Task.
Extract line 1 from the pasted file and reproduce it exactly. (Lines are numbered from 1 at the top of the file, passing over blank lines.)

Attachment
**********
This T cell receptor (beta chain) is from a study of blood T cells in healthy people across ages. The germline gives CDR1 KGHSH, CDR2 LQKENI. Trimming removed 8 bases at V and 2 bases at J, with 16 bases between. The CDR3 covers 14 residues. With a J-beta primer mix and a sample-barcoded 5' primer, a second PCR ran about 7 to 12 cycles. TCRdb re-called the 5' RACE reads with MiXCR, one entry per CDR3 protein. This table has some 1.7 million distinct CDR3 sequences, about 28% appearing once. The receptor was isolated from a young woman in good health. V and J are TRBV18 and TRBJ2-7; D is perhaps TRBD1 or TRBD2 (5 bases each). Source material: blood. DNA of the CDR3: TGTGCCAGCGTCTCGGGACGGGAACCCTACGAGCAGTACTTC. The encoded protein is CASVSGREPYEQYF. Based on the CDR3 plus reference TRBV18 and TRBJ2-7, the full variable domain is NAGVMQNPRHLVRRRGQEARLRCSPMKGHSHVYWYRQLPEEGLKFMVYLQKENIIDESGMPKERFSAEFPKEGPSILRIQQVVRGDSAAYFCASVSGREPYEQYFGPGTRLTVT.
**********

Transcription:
This T cell receptor (beta chain) is from a study of blood T cells in healthy people across ages. The germline gives CDR1 KGHSH, CDR2 LQKENI. Trimming removed 8 bases at V and 2 bases at J, with 16 bases between. The CDR3 covers 14 residues. With a J-beta primer mix and a sample-barcoded 5' primer, a second PCR ran about 7 to 12 cycles. TCRdb re-called the 5' RACE reads with MiXCR, one entry per CDR3 protein. This table has some 1.7 million distinct CDR3 sequences, about 28% appearing once. The receptor was isolated from a young woman in good health. V and J are TRBV18 and TRBJ2-7; D is perhaps TRBD1 or TRBD2 (5 bases each). Source material: blood. DNA of the CDR3: TGTGCCAGCGTCTCGGGACGGGAACCCTACGAGCAGTACTTC. The encoded protein is CASVSGREPYEQYF. Based on the CDR3 plus reference TRBV18 and TRBJ2-7, the full variable domain is NAGVMQNPRHLVRRRGQEARLRCSPMKGHSHVYWYRQLPEEGLKFMVYLQKENIIDESGMPKERFSAEFPKEGPSILRIQQVVRGDSAAYFCASVSGREPYEQYFGPGTRLTVT.